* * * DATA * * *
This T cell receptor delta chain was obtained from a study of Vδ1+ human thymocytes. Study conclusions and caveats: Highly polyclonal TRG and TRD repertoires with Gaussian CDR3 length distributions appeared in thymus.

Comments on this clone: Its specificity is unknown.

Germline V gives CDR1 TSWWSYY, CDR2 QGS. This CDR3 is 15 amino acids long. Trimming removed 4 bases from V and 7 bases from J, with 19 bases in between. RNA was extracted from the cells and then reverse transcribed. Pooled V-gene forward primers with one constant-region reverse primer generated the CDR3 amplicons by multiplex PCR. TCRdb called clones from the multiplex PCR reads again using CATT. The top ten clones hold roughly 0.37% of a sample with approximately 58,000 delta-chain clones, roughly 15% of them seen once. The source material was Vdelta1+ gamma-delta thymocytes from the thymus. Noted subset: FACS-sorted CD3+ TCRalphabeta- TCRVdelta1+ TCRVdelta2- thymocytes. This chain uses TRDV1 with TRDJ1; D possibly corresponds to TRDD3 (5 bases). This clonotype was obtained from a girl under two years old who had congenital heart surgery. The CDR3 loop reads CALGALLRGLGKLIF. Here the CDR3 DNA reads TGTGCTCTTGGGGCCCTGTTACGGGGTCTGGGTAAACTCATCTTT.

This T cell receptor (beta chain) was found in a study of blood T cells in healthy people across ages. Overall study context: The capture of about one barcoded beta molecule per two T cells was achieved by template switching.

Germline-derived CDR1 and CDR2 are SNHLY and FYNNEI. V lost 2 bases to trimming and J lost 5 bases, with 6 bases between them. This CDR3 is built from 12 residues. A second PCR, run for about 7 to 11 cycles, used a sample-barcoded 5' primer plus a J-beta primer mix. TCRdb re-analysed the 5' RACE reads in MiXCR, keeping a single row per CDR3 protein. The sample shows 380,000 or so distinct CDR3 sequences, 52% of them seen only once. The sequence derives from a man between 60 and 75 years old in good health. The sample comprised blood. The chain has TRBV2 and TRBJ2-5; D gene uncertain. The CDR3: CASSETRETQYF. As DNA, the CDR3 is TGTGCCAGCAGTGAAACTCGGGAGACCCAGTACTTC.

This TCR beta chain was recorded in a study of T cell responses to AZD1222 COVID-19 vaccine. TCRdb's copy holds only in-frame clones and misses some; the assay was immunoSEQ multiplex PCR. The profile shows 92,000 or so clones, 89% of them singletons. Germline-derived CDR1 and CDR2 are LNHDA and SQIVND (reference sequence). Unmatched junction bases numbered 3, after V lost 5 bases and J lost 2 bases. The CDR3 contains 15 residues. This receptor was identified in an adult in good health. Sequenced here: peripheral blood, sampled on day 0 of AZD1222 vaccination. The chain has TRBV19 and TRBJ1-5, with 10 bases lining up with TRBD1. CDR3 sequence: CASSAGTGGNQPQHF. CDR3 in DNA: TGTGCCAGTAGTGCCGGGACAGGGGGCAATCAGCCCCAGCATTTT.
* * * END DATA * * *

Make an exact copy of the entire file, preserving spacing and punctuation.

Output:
This T cell receptor delta chain was obtained from a study of Vδ1+ human thymocytes. Study conclusions and caveats: Highly polyclonal TRG and TRD repertoires with Gaussian CDR3 length distributions appeared in thymus.

Comments on this clone: Its specificity is unknown.

Germline V gives CDR1 TSWWSYY, CDR2 QGS. This CDR3 is 15 amino acids long. Trimming removed 4 bases from V and 7 bases from J, with 19 bases in between. RNA was extracted from the cells and then reverse transcribed. Pooled V-gene forward primers with one constant-region reverse primer generated the CDR3 amplicons by multiplex PCR. TCRdb called clones from the multiplex PCR reads again using CATT. The top ten clones hold roughly 0.37% of a sample with approximately 58,000 delta-chain clones, roughly 15% of them seen once. The source material was Vdelta1+ gamma-delta thymocytes from the thymus. Noted subset: FACS-sorted CD3+ TCRalphabeta- TCRVdelta1+ TCRVdelta2- thymocytes. This chain uses TRDV1 with TRDJ1; D possibly corresponds to TRDD3 (5 bases). This clonotype was obtained from a girl under two years old who had congenital heart surgery. The CDR3 loop reads CALGALLRGLGKLIF. Here the CDR3 DNA reads TGTGCTCTTGGGGCCCTGTTACGGGGTCTGGGTAAACTCATCTTT.

This T cell receptor (beta chain) was found in a study of blood T cells in healthy people across ages. Overall study context: The capture of about one barcoded beta molecule per two T cells was achieved by template switching.

Germline-derived CDR1 and CDR2 are SNHLY and FYNNEI. V lost 2 bases to trimming and J lost 5 bases, with 6 bases between them. This CDR3 is built from 12 residues. A second PCR, run for about 7 to 11 cycles, used a sample-barcoded 5' primer plus a J-beta primer mix. TCRdb re-analysed the 5' RACE reads in MiXCR, keeping a single row per CDR3 protein. The sample shows 380,000 or so distinct CDR3 sequences, 52% of them seen only once. The sequence derives from a man between 60 and 75 years old in good health. The sample comprised blood. The chain has TRBV2 and TRBJ2-5; D gene uncertain. The CDR3: CASSETRETQYF. As DNA, the CDR3 is TGTGCCAGCAGTGAAACTCGGGAGACCCAGTACTTC.

This TCR beta chain was recorded in a study of T cell responses to AZD1222 COVID-19 vaccine. TCRdb's copy holds only in-frame clones and misses some; the assay was immunoSEQ multiplex PCR. The profile shows 92,000 or so clones, 89% of them singletons. Germline-derived CDR1 and CDR2 are LNHDA and SQIVND (reference sequence). Unmatched junction bases numbered 3, after V lost 5 bases and J lost 2 bases. The CDR3 contains 15 residues. This receptor was identified in an adult in good health. Sequenced here: peripheral blood, sampled on day 0 of AZD1222 vaccination. The chain has TRBV19 and TRBJ1-5, with 10 bases lining up with TRBD1. CDR3 sequence: CASSAGTGGNQPQHF. CDR3 in DNA: TGTGCCAGTAGTGCCGGGACAGGGGGCAATCAGCCCCAGCATTTT.